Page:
After just two seasons rowing Dannevirke's Edwin Laver admits he was shocked when selected for the New Zealand junior rowing squad to compete at the world championships.
Laver, 17, a pupil at Napier Boys High and the son of Jane and Guy Laver of Weber, has just returned from the World Junior Rowing Championships in Traka, Lithuania.
Laver, a stroke, and his rowing partner Josh Little, showed their calibre when they stormed home to win the reserve pairs by an impressive 23 seconds, beating out USA, Italy and Germany.
"It was a bit of a relief and quite good knowing that if we had been in the main race we would have done well," Laver said.
"Competition was tough, with world records broken, one by 0.01 of a second, that's the difference of the width of your finger."
Laver took up rowing two seasons ago to stay fit for rugby over the summer.
"I became addicted," he said. "They were a good group of guys and so one thing led to another. I got a trial for the world junior squad and was shocked when I was selected. I think I was selected both on my fitness and ability."
Once selected Laver had to relocate to Lake Karapiro in the Waikato for a two-month training camp.
"It was pretty intense," he said. "We trained in the gym with New Zealand's elite rowers and Mahe Drysdale joined us for training sessions as well."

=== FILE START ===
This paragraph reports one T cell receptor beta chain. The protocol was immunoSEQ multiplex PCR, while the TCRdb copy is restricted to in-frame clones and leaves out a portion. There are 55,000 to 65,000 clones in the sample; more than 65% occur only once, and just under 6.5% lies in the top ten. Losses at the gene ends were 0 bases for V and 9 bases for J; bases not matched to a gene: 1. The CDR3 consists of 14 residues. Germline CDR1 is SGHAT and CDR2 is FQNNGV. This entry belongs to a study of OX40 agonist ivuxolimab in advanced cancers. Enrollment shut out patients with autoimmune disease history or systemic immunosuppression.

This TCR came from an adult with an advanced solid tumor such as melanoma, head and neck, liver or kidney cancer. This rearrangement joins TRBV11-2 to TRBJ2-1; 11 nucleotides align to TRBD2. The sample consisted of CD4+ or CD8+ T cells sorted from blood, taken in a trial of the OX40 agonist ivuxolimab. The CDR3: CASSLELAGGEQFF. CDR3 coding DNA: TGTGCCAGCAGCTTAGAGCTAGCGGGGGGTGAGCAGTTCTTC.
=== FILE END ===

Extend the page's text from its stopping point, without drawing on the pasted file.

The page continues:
Top New Zealand rowers, Nathan Cohen, Hamish Bond, Joseph Sullivan and Emma Twigg all began their rowing careers at the junior level and competed at World Rowing Championships and Laver was following in their footsteps when he left with the national team for this year's world championships.
"It was awesome and cool to see all the other 62 countries arrive at Traka," he said. The New Zealanders were among more than 260 crews who competed at the event.
Laver, who rows for the Hawke's Bay Rowing club and Napier Boys High, is continuing with rowing for another year, but he's still undecided on his future in the sport.
"In the long run I'm not 100 per cent sure because I still want to play rugby," he said. "Training for rowing is definitely tougher than for rugby, but my height helps. Mental toughness is the key, especially in a close race and the long training sessions.
"On the water it's about who can push themselves through the water with the most power and keep it going for the longest time."
Although the rowing season has begun, Laver said he's having a short break, hoping to play some rugby, but he's keen to get back on the water.
All the NZ junior rowers made the A finals of their events, with the boys quad winning a silver at the worlds.